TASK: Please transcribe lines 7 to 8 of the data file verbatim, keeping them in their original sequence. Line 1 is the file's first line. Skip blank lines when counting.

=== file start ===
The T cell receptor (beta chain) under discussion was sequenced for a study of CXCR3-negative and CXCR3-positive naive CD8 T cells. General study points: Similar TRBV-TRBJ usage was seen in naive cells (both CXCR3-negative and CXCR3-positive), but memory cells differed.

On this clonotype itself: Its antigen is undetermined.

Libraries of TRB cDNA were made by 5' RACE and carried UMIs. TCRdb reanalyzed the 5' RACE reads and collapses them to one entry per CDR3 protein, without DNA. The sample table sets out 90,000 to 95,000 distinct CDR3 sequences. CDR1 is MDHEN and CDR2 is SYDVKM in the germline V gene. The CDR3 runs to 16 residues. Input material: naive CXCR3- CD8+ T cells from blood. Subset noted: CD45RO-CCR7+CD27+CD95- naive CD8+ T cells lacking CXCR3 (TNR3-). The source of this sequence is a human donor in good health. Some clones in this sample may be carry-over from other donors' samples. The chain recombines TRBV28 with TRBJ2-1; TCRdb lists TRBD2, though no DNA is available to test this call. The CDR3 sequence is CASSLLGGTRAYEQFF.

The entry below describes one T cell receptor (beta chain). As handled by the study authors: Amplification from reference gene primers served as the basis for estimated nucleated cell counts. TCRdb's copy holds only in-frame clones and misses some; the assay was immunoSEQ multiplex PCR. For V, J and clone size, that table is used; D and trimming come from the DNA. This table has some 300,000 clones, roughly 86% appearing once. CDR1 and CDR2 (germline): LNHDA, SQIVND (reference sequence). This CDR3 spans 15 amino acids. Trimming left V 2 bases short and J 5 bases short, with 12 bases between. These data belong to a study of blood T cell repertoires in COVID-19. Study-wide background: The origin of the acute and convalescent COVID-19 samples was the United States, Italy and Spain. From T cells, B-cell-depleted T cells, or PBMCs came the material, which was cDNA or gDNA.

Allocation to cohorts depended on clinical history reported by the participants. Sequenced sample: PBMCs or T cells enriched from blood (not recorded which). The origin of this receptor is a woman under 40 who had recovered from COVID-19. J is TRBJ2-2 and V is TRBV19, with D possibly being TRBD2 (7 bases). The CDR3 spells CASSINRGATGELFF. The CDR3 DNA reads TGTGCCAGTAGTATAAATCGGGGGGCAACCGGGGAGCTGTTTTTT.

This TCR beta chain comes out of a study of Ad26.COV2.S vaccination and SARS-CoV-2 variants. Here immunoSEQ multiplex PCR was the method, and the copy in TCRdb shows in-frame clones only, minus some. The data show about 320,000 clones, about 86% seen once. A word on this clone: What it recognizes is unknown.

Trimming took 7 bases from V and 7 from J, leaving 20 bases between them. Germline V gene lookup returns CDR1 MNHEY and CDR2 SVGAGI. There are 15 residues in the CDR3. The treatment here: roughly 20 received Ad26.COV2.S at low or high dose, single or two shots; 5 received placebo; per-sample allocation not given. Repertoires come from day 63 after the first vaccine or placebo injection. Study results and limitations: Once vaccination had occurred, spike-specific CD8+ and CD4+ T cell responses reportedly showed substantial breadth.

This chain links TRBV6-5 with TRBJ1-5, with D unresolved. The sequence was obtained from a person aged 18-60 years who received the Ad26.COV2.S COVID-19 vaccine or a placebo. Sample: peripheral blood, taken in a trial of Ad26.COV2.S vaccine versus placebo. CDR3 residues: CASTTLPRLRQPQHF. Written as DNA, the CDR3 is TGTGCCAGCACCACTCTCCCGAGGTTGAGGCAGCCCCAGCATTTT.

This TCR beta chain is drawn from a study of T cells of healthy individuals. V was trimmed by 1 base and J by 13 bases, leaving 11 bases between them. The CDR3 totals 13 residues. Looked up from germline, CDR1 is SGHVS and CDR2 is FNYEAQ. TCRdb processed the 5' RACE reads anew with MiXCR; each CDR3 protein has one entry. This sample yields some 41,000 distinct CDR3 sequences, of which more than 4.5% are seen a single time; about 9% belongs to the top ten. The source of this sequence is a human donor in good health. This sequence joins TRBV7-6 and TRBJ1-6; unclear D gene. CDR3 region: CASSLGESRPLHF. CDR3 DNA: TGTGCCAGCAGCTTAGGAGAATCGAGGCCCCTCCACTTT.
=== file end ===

Trimming took 7 bases from V and 7 from J, leaving 20 bases between them. Germline V gene lookup returns CDR1 MNHEY and CDR2 SVGAGI. There are 15 residues in the CDR3. The treatment here: roughly 20 received Ad26.COV2.S at low or high dose, single or two shots; 5 received placebo; per-sample allocation not given. Repertoires come from day 63 after the first vaccine or placebo injection. Study results and limitations: Once vaccination had occurred, spike-specific CD8+ and CD4+ T cell responses reportedly showed substantial breadth.

This chain links TRBV6-5 with TRBJ1-5, with D unresolved. The sequence was obtained from a person aged 18-60 years who received the Ad26.COV2.S COVID-19 vaccine or a placebo. Sample: peripheral blood, taken in a trial of Ad26.COV2.S vaccine versus placebo. CDR3 residues: CASTTLPRLRQPQHF. Written as DNA, the CDR3 is TGTGCCAGCACCACTCTCCCGAGGTTGAGGCAGCCCCAGCATTTT.